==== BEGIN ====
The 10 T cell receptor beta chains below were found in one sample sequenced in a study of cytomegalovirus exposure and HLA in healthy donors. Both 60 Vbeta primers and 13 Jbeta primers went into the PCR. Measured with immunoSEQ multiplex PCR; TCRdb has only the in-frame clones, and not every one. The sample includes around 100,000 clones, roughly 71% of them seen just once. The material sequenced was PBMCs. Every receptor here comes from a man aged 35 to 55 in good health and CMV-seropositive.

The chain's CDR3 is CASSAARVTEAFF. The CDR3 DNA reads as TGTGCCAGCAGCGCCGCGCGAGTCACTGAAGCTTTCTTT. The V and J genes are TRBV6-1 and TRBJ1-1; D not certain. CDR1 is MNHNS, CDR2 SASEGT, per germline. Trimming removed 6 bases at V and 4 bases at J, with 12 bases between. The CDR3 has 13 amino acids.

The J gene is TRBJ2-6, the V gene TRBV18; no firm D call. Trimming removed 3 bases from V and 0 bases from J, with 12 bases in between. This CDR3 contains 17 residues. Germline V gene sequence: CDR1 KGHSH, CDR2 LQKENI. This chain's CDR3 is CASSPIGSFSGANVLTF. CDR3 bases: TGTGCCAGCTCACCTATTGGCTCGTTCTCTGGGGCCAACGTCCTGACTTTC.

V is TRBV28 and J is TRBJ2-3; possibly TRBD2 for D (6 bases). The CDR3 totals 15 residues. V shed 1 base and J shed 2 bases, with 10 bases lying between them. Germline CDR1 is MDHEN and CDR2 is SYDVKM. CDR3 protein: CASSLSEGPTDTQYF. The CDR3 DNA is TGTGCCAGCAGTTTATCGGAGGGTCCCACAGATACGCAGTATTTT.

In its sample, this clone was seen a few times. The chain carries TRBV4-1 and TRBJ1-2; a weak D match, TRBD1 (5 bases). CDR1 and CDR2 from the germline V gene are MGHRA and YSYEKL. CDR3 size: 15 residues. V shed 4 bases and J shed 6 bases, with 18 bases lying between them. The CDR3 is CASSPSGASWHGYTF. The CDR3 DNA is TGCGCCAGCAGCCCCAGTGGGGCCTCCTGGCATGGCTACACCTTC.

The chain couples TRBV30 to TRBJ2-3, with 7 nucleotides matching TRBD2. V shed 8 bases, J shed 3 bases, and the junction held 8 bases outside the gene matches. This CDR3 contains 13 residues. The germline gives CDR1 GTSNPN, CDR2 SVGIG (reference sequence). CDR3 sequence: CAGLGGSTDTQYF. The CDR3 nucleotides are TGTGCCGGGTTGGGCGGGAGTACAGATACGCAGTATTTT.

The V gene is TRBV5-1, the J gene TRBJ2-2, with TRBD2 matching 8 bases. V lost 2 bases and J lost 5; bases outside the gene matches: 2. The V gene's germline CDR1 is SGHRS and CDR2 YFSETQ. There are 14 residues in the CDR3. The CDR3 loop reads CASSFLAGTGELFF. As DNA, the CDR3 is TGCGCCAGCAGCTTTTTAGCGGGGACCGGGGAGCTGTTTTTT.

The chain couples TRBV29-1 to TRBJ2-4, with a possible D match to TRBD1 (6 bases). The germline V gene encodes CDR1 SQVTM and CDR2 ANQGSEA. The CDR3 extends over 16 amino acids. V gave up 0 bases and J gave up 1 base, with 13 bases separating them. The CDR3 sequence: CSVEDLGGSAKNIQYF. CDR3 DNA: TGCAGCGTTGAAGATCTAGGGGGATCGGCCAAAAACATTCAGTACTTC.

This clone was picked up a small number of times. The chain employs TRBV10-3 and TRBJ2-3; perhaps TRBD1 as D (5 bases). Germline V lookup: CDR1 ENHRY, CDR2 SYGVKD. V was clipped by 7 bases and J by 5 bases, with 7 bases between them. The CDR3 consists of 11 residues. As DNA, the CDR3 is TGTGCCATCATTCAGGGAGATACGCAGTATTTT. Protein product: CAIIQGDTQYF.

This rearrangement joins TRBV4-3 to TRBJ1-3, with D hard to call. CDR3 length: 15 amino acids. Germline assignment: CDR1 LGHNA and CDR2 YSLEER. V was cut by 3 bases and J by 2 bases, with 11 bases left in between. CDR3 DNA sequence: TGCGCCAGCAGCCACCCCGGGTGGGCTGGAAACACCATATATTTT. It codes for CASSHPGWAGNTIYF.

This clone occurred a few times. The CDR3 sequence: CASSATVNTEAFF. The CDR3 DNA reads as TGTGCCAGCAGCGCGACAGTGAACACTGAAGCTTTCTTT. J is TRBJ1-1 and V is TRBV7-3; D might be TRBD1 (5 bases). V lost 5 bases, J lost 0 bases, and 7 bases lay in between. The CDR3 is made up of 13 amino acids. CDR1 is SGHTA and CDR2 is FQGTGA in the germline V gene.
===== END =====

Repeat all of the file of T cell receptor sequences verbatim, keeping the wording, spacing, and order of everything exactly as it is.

The 10 T cell receptor beta chains below were found in one sample sequenced in a study of cytomegalovirus exposure and HLA in healthy donors. Both 60 Vbeta primers and 13 Jbeta primers went into the PCR. Measured with immunoSEQ multiplex PCR; TCRdb has only the in-frame clones, and not every one. The sample includes around 100,000 clones, roughly 71% of them seen just once. The material sequenced was PBMCs. Every receptor here comes from a man aged 35 to 55 in good health and CMV-seropositive.

The chain's CDR3 is CASSAARVTEAFF. The CDR3 DNA reads as TGTGCCAGCAGCGCCGCGCGAGTCACTGAAGCTTTCTTT. The V and J genes are TRBV6-1 and TRBJ1-1; D not certain. CDR1 is MNHNS, CDR2 SASEGT, per germline. Trimming removed 6 bases at V and 4 bases at J, with 12 bases between. The CDR3 has 13 amino acids.

The J gene is TRBJ2-6, the V gene TRBV18; no firm D call. Trimming removed 3 bases from V and 0 bases from J, with 12 bases in between. This CDR3 contains 17 residues. Germline V gene sequence: CDR1 KGHSH, CDR2 LQKENI. This chain's CDR3 is CASSPIGSFSGANVLTF. CDR3 bases: TGTGCCAGCTCACCTATTGGCTCGTTCTCTGGGGCCAACGTCCTGACTTTC.

V is TRBV28 and J is TRBJ2-3; possibly TRBD2 for D (6 bases). The CDR3 totals 15 residues. V shed 1 base and J shed 2 bases, with 10 bases lying between them. Germline CDR1 is MDHEN and CDR2 is SYDVKM. CDR3 protein: CASSLSEGPTDTQYF. The CDR3 DNA is TGTGCCAGCAGTTTATCGGAGGGTCCCACAGATACGCAGTATTTT.

In its sample, this clone was seen a few times. The chain carries TRBV4-1 and TRBJ1-2; a weak D match, TRBD1 (5 bases). CDR1 and CDR2 from the germline V gene are MGHRA and YSYEKL. CDR3 size: 15 residues. V shed 4 bases and J shed 6 bases, with 18 bases lying between them. The CDR3 is CASSPSGASWHGYTF. The CDR3 DNA is TGCGCCAGCAGCCCCAGTGGGGCCTCCTGGCATGGCTACACCTTC.

The chain couples TRBV30 to TRBJ2-3, with 7 nucleotides matching TRBD2. V shed 8 bases, J shed 3 bases, and the junction held 8 bases outside the gene matches. This CDR3 contains 13 residues. The germline gives CDR1 GTSNPN, CDR2 SVGIG (reference sequence). CDR3 sequence: CAGLGGSTDTQYF. The CDR3 nucleotides are TGTGCCGGGTTGGGCGGGAGTACAGATACGCAGTATTTT.

The V gene is TRBV5-1, the J gene TRBJ2-2, with TRBD2 matching 8 bases. V lost 2 bases and J lost 5; bases outside the gene matches: 2. The V gene's germline CDR1 is SGHRS and CDR2 YFSETQ. There are 14 residues in the CDR3. The CDR3 loop reads CASSFLAGTGELFF. As DNA, the CDR3 is TGCGCCAGCAGCTTTTTAGCGGGGACCGGGGAGCTGTTTTTT.

The chain couples TRBV29-1 to TRBJ2-4, with a possible D match to TRBD1 (6 bases). The germline V gene encodes CDR1 SQVTM and CDR2 ANQGSEA. The CDR3 extends over 16 amino acids. V gave up 0 bases and J gave up 1 base, with 13 bases separating them. The CDR3 sequence: CSVEDLGGSAKNIQYF. CDR3 DNA: TGCAGCGTTGAAGATCTAGGGGGATCGGCCAAAAACATTCAGTACTTC.

This clone was picked up a small number of times. The chain employs TRBV10-3 and TRBJ2-3; perhaps TRBD1 as D (5 bases). Germline V lookup: CDR1 ENHRY, CDR2 SYGVKD. V was clipped by 7 bases and J by 5 bases, with 7 bases between them. The CDR3 consists of 11 residues. As DNA, the CDR3 is TGTGCCATCATTCAGGGAGATACGCAGTATTTT. Protein product: CAIIQGDTQYF.

This rearrangement joins TRBV4-3 to TRBJ1-3, with D hard to call. CDR3 length: 15 amino acids. Germline assignment: CDR1 LGHNA and CDR2 YSLEER. V was cut by 3 bases and J by 2 bases, with 11 bases left in between. CDR3 DNA sequence: TGCGCCAGCAGCCACCCCGGGTGGGCTGGAAACACCATATATTTT. It codes for CASSHPGWAGNTIYF.

This clone occurred a few times. The CDR3 sequence: CASSATVNTEAFF. The CDR3 DNA reads as TGTGCCAGCAGCGCGACAGTGAACACTGAAGCTTTCTTT. J is TRBJ1-1 and V is TRBV7-3; D might be TRBD1 (5 bases). V lost 5 bases, J lost 0 bases, and 7 bases lay in between. The CDR3 is made up of 13 amino acids. CDR1 is SGHTA and CDR2 is FQGTGA in the germline V gene.